Watch this video and find out what my presentation and Rik Marselis’ workshop will be about. We will both be at the Tesena Fest in Vienna on the 5th of March. The question is where will you be? We hope to see you at the front row.
Refinement is time spent during the current sprint discussing and elaborating product backlog items so that they are ready for future sprints. Unfortunately, many teams do not unlock the full potential of refinement. Backlog items should be sliced, and a solution should be proposed, reviewed, and discussed. For Agile Connection I wrote an article with 18 handy questions that you can use trigger refinement discussions.
You can read it on Techwell’s Agile connection:
Two weeks ago Bits & Chips published the first part of my new article on agile transformations: The role of the agile coach in the 3rd wave of agile – part 1. I am pleased to share the second part of the article. In this article I describe the 3rd wave. If you want to know what organisations that are in the 3rd wave of adoption have on their mind, you should read this.
I’ll describe how I see the role of the agile coach evolve from a Team Coach into that of a Business consultant or Councillor. In order to complete the article I added a table that gives an overview of the challenges for each wave. I trust it serves as a checklist and can help agile coaches to explain why they focus on certain aspects.
You can find the article on the bits&chips site: The role of the agile coach in the 3rd wave of agile – part 2.
I like to encourage you to comment on the article. Do you recognise the challenges and what are your experiences?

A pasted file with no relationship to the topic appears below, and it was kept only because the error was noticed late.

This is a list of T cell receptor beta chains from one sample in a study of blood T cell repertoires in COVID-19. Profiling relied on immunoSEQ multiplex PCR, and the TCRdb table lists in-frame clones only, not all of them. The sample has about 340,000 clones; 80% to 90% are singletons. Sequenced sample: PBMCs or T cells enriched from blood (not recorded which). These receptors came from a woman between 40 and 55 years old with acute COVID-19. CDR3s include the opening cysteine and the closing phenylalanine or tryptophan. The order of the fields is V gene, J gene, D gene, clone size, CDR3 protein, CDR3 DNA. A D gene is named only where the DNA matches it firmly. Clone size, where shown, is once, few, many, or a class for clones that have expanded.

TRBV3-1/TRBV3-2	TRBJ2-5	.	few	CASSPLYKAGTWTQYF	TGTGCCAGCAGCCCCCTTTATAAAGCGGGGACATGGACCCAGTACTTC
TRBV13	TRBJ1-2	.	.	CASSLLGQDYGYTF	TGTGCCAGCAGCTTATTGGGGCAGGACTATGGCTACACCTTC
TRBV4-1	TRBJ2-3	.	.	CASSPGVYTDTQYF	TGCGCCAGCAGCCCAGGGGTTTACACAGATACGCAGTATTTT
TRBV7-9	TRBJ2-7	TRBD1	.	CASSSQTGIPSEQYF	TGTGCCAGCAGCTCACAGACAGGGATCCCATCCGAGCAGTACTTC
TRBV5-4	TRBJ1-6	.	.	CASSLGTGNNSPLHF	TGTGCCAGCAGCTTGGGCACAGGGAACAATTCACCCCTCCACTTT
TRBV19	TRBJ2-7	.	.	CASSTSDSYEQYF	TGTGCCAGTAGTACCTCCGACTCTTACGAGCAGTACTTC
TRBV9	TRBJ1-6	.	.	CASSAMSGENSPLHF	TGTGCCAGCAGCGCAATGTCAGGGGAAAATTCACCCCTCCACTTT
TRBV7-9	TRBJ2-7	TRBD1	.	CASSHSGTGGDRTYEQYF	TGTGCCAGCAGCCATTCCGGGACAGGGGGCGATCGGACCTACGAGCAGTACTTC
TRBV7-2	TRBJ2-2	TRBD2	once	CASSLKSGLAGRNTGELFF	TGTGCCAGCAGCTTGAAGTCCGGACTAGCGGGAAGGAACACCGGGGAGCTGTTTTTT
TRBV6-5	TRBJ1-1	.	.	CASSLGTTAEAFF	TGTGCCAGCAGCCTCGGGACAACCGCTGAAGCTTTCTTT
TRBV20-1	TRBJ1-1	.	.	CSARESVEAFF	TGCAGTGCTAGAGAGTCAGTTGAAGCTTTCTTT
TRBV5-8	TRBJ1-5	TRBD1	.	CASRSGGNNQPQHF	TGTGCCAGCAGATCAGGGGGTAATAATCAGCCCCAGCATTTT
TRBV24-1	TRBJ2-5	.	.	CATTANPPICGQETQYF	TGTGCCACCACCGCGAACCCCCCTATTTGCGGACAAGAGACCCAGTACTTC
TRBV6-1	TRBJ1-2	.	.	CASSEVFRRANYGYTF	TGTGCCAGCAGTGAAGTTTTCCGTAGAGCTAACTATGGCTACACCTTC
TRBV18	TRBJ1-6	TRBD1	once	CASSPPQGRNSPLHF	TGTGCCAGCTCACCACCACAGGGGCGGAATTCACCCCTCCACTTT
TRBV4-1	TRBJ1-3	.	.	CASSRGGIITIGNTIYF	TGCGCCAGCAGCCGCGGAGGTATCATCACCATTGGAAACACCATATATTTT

Bits & Chips published the first part of my new article on agile transformations. Analysing the various organizations I’ve worked with, I distinguish three separate waves, each with its own challenges and scope. Understand the three waves of agile enables us to have a better grip on Agile transformations and helps agile coaches to explain why they focus on certain aspects. It puts our interventions in perspective and provides a roadmap for the organisation. But last but not least I trust the article will provide insight into how the role of Agile coaching is developing.
Part one of the article describes the first two waves. In two weeks time we’ll publish part 2 that will describe the 3rd wave and contains a table that summarises the challenges for each wave.
You can find the article on the bits&chips site: The role of the agile coach in the 3rd wave of agile – part 1.
The 4th edition of Agile Amsterdam will be held in September 2020. The conference aims to nourish and cultivate the agile mindset. The conference program consists out of a warming-up evening, a full day of talks, workshops and open space sessions that are followed by masterclasses on the second day.
Although the event seems still far away in time the first speakers are announced. Confirmed companies and speakers to date are Mary Poppendieck, Dave West (CEO Scrum.org), Bloomberg, Booking-com, Shell (tbc), and more
I am utterly thrilled to be part of the speaker line-up for Agile Amsterdam next year. More information about my contribution will follow.
More information about the conference can be found at the Agile Amsterdam website
I recently obtained myself a copy of Leading Quality by Ronald Cummings-John and Owais Peer. The black book cover contains five stars and a subtitle: “How great leaders deliver High Quality software and Accelerate Growth”. Being extremely interested in agile leadership and built-in Quality, I was sold. I read the book and believe it was a wise decision to but the five-star rating already on the cover. I thought it a valuable read.